Changing the Culture of Prison Rape

“Rape Is Not Part of the Penalty”-Just Detention International

As STSM’s Prison Rape Crisis Advocate (PRCA), I am excited to be among the few rape crisis centers in South Carolina to offer trauma-focused services to incarcerated survivors of sexual assault. STSM provides 24/7 hotline, hospital accompaniment, crisis intervention, staff training and inmate presentation services to the South Carolina Department of Corrections prisons in Richland and Lexington Counties. Although underreported, the reality is prison rape exists. There are a number of barriers that deter sexual assault within the prison system from being reported. These barriers include confidentially, shame and isolation, fear of perpetrator and staff retaliation.  Based on DOJ’s analysis survey data, an estimated 4.4% of prison inmates and 3.1% of jail inmates reported experiencing one or more incidents of sexual victimization while incarcerated. In a Just Detention blog post dated April 27, 2010, Amanda Hess wrote, “According to recent government studies by the federal Bureau of Justice Statistics, approximately 60,500 inmates reported being sexually abused at their current federal and state prison in the preceding year alone, while 25,000 jail detainees were victimized in just the prior six months; we can realistically say that at least 100,000 inmates are raped in prisons and jails each year, without considering juvenile detention or immigration detention.” After conversing with with prison staff, some believe most sexual encounters between inmates are “consensual”, despite there being no consensual sex in prison. Could this be the reason why so many cases go unreported within the prison system? Things that make you go “hmmmm”….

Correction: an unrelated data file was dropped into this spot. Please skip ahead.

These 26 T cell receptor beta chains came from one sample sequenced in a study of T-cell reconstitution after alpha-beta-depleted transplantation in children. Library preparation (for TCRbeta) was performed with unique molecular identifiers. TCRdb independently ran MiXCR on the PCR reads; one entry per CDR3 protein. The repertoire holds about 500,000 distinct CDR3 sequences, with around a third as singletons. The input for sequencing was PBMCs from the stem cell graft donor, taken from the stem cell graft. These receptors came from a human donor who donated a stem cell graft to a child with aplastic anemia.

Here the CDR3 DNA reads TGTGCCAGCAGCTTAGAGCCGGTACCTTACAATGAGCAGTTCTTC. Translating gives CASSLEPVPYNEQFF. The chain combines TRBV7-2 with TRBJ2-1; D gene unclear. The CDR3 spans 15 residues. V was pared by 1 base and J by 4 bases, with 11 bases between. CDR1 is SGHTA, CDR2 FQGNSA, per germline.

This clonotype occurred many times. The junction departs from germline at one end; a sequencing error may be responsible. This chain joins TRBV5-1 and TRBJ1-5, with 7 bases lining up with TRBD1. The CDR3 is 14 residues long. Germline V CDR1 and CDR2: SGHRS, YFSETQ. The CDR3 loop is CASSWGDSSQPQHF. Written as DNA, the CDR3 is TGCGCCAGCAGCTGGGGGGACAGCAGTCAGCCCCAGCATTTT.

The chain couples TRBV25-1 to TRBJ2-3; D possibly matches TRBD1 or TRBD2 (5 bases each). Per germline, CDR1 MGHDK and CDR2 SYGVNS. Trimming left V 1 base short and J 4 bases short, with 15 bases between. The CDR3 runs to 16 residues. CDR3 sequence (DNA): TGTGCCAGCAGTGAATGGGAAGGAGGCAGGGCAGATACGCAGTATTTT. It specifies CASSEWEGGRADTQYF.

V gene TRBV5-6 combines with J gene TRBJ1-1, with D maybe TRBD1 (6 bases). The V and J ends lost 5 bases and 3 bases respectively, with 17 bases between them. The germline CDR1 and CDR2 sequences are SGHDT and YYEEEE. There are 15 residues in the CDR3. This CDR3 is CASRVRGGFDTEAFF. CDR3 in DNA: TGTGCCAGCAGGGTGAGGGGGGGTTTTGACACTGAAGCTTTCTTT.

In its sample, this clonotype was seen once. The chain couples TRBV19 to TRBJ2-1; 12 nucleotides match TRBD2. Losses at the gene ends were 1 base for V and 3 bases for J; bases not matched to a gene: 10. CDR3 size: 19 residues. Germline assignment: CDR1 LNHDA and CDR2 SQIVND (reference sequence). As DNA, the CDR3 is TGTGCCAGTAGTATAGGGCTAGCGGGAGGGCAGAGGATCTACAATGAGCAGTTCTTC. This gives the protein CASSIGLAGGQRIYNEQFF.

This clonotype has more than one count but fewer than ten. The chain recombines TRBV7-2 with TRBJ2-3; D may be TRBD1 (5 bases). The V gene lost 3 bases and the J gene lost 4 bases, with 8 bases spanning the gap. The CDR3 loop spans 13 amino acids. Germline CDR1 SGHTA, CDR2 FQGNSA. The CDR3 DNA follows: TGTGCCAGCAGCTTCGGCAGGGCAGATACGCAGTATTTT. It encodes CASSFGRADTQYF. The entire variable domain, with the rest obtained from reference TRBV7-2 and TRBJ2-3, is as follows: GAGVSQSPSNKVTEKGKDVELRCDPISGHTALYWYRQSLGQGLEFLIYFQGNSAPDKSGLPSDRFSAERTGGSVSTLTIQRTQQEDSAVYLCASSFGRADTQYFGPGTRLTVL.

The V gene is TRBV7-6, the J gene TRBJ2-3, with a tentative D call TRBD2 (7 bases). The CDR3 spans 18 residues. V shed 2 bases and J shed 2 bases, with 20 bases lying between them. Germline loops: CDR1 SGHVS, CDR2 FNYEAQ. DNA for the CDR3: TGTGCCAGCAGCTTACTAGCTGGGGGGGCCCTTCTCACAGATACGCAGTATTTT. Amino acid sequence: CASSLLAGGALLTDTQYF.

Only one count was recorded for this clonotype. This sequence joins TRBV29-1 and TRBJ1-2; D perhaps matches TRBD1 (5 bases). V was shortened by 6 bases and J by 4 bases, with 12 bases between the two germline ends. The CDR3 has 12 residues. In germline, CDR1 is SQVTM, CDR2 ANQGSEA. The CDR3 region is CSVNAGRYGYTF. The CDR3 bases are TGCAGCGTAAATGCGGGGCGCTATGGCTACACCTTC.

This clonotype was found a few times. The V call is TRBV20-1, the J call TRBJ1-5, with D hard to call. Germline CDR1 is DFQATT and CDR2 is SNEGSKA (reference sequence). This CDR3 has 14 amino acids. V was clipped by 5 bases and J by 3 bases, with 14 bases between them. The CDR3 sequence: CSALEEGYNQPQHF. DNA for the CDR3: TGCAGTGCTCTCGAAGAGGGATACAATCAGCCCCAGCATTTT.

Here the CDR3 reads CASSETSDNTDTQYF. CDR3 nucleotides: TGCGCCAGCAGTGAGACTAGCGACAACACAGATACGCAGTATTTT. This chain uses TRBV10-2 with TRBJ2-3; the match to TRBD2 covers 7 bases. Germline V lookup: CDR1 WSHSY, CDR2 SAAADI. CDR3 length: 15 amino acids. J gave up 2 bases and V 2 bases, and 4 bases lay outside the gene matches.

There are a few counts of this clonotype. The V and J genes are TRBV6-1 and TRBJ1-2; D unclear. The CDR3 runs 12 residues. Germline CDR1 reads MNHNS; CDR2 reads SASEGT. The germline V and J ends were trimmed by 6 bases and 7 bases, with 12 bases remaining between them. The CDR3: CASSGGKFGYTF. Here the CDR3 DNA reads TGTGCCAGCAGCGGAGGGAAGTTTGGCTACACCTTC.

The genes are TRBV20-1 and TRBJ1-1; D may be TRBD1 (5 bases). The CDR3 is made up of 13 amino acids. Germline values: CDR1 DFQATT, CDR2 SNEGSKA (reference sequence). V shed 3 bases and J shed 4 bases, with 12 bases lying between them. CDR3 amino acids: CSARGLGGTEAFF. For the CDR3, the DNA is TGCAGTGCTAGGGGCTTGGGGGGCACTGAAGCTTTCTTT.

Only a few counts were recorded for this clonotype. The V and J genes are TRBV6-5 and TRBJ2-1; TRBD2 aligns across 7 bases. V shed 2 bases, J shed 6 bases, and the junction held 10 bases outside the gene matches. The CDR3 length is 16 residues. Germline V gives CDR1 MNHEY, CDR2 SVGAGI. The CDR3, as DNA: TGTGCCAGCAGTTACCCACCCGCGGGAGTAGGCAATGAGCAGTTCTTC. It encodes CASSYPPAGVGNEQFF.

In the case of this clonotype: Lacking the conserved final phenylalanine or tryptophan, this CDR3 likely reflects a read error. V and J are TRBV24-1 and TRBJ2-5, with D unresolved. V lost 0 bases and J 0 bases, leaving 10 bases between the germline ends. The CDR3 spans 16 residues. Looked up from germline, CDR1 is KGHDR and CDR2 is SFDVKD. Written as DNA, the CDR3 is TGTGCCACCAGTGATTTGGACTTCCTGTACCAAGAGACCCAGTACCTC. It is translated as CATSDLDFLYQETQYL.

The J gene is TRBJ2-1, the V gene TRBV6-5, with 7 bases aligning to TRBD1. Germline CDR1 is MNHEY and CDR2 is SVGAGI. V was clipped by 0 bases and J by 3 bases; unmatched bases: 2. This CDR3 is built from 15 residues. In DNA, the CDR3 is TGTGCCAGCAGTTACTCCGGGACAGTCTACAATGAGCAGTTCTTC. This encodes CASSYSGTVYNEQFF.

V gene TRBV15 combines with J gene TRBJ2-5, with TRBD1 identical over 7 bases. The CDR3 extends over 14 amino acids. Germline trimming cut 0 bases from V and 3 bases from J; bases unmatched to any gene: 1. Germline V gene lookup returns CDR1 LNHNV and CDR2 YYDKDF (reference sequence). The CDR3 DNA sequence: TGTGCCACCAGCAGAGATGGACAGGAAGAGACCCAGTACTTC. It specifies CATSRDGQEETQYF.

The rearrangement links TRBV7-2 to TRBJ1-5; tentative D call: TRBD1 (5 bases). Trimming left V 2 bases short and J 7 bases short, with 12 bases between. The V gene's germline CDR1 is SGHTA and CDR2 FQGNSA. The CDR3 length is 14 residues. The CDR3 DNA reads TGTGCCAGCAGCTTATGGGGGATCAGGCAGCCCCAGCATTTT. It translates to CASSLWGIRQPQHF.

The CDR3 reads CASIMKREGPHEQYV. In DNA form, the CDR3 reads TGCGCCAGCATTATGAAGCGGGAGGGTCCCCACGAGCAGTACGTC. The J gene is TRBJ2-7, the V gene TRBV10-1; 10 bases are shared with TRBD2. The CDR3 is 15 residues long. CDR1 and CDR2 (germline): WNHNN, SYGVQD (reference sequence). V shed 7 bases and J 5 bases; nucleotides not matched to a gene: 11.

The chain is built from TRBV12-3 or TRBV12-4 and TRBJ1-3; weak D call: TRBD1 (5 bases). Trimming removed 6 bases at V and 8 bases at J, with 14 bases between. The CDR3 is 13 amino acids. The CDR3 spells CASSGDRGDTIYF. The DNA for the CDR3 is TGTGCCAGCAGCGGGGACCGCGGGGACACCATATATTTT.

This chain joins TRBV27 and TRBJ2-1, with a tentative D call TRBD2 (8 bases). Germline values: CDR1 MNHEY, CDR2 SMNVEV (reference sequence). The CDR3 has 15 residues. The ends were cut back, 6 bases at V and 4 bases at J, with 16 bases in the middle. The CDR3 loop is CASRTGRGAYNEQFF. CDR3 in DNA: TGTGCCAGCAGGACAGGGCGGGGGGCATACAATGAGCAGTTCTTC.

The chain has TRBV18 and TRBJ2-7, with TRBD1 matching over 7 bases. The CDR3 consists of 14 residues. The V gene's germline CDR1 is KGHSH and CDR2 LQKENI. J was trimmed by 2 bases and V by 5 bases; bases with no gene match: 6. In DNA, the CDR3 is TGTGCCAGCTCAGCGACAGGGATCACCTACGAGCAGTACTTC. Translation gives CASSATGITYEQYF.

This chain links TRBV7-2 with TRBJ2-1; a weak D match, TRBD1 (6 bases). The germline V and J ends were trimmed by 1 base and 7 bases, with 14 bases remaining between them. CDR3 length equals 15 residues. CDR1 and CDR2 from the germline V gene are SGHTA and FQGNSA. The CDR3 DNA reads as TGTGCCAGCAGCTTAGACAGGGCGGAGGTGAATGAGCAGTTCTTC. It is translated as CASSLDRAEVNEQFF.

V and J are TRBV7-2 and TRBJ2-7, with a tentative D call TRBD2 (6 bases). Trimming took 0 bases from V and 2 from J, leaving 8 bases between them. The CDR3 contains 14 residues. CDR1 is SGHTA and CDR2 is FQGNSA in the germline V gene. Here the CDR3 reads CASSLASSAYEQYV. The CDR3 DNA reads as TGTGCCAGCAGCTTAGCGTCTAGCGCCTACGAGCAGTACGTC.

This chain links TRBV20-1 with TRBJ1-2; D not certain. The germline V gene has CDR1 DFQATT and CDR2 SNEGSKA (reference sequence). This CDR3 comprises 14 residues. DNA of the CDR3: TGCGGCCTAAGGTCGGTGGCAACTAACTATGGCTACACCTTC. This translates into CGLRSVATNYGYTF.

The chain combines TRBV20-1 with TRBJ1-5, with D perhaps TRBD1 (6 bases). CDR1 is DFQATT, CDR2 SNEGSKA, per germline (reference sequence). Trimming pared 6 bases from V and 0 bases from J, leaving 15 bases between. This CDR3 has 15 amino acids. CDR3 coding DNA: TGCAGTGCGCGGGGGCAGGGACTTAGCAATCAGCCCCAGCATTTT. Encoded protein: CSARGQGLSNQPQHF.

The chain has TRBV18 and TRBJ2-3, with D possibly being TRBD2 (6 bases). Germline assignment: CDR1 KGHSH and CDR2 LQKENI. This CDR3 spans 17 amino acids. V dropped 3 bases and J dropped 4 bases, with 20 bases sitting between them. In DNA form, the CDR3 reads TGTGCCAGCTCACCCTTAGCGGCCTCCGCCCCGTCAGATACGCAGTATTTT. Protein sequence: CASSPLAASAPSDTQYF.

Sexual Trauma Services of the Midlands is excited to collaborate with the South Carolina Department of Corrections and Department of Juvenile Justice to offer services to incarcerated services. Since becoming the agency’s PRCA, I have found that it is important for advocates to research and develop strategies to effectively support the incarcerated population. Because the Department of Corrections is so restrictive, working in this environment requires advocates to be dedicated and passionate about changing the culture of prison rape. An advocate must believe that inmates are first and foremost human, and have a right to receive the best possible care despite their current circumstances. As the PRCA, it is my responsibility to provide incarcerated survivors equal and comprehensive services. At least 95 percent of inmates will be released from prison and bring their medical and emotional issues home with them. Aren’t correctional facilities designed to rehabilitate inmates so once released they can reintegrate back into society able to thrive and be successful? Through staff education and inmate awareness, STSM is committed to changing the culture of Prison Rape!

For more information on STSM’s PRCA, contact Tanyeka Hopkins at prca@www.stsm.org.

 

Tanyeka Hopkins

Tanyeka Hopkins is the Prison Rape Crisis Advocate for STSM. As the PRCA, she provides counseling services to incarcerated survivors of sexual violence and trains prison staff to reduce and respond to sexual assault in prison.